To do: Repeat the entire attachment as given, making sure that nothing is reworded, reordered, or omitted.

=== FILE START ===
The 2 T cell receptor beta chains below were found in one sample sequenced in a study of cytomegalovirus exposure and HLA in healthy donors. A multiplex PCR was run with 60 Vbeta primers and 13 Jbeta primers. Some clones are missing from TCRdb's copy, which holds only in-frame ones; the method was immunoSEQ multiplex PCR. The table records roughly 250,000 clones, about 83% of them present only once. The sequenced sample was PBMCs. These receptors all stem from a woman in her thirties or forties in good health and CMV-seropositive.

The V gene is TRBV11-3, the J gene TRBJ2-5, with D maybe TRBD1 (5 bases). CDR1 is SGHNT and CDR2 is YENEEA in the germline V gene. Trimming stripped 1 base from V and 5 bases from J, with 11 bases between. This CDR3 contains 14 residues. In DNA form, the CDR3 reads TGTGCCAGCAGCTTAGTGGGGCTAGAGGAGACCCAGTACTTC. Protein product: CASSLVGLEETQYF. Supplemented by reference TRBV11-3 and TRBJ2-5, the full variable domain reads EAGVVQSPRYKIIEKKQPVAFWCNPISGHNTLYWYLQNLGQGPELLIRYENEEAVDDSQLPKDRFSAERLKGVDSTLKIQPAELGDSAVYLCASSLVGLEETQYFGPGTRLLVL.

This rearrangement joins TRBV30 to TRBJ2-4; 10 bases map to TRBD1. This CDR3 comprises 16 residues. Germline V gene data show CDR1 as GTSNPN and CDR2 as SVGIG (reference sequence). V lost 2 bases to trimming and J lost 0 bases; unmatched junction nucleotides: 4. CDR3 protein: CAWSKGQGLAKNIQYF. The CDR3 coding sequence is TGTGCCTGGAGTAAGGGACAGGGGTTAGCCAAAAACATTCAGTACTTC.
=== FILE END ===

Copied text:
The 2 T cell receptor beta chains below were found in one sample sequenced in a study of cytomegalovirus exposure and HLA in healthy donors. A multiplex PCR was run with 60 Vbeta primers and 13 Jbeta primers. Some clones are missing from TCRdb's copy, which holds only in-frame ones; the method was immunoSEQ multiplex PCR. The table records roughly 250,000 clones, about 83% of them present only once. The sequenced sample was PBMCs. These receptors all stem from a woman in her thirties or forties in good health and CMV-seropositive.

The V gene is TRBV11-3, the J gene TRBJ2-5, with D maybe TRBD1 (5 bases). CDR1 is SGHNT and CDR2 is YENEEA in the germline V gene. Trimming stripped 1 base from V and 5 bases from J, with 11 bases between. This CDR3 contains 14 residues. In DNA form, the CDR3 reads TGTGCCAGCAGCTTAGTGGGGCTAGAGGAGACCCAGTACTTC. Protein product: CASSLVGLEETQYF. Supplemented by reference TRBV11-3 and TRBJ2-5, the full variable domain reads EAGVVQSPRYKIIEKKQPVAFWCNPISGHNTLYWYLQNLGQGPELLIRYENEEAVDDSQLPKDRFSAERLKGVDSTLKIQPAELGDSAVYLCASSLVGLEETQYFGPGTRLLVL.

This rearrangement joins TRBV30 to TRBJ2-4; 10 bases map to TRBD1. This CDR3 comprises 16 residues. Germline V gene data show CDR1 as GTSNPN and CDR2 as SVGIG (reference sequence). V lost 2 bases to trimming and J lost 0 bases; unmatched junction nucleotides: 4. CDR3 protein: CAWSKGQGLAKNIQYF. The CDR3 coding sequence is TGTGCCTGGAGTAAGGGACAGGGGTTAGCCAAAAACATTCAGTACTTC.